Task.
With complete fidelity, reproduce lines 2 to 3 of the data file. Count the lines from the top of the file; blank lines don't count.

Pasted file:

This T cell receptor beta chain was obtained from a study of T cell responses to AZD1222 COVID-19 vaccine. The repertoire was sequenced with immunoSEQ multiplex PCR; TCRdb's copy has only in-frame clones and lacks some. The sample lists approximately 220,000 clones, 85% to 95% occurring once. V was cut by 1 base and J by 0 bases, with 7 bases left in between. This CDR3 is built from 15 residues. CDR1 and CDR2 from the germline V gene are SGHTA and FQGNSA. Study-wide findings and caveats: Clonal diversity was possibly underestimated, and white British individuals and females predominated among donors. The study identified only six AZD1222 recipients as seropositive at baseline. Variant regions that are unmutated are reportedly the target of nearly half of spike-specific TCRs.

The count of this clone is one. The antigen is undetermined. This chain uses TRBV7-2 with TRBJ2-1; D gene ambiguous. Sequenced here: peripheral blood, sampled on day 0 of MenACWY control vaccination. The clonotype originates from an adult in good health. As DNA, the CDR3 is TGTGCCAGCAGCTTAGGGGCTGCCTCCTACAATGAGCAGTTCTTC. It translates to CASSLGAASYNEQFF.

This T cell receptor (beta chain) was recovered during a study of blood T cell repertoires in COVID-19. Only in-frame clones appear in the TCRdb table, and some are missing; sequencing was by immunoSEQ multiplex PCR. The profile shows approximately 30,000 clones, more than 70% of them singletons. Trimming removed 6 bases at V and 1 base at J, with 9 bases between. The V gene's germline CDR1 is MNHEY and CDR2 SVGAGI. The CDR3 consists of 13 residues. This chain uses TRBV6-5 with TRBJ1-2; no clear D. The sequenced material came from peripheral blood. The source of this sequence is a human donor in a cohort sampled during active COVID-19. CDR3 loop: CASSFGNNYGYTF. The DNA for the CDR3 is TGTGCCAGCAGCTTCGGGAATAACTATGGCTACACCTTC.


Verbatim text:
The count of this clone is one. The antigen is undetermined. This chain uses TRBV7-2 with TRBJ2-1; D gene ambiguous. Sequenced here: peripheral blood, sampled on day 0 of MenACWY control vaccination. The clonotype originates from an adult in good health. As DNA, the CDR3 is TGTGCCAGCAGCTTAGGGGCTGCCTCCTACAATGAGCAGTTCTTC. It translates to CASSLGAASYNEQFF.

This T cell receptor (beta chain) was recovered during a study of blood T cell repertoires in COVID-19. Only in-frame clones appear in the TCRdb table, and some are missing; sequencing was by immunoSEQ multiplex PCR. The profile shows approximately 30,000 clones, more than 70% of them singletons. Trimming removed 6 bases at V and 1 base at J, with 9 bases between. The V gene's germline CDR1 is MNHEY and CDR2 SVGAGI. The CDR3 consists of 13 residues. This chain uses TRBV6-5 with TRBJ1-2; no clear D. The sequenced material came from peripheral blood. The source of this sequence is a human donor in a cohort sampled during active COVID-19. CDR3 loop: CASSFGNNYGYTF. The DNA for the CDR3 is TGTGCCAGCAGCTTCGGGAATAACTATGGCTACACCTTC.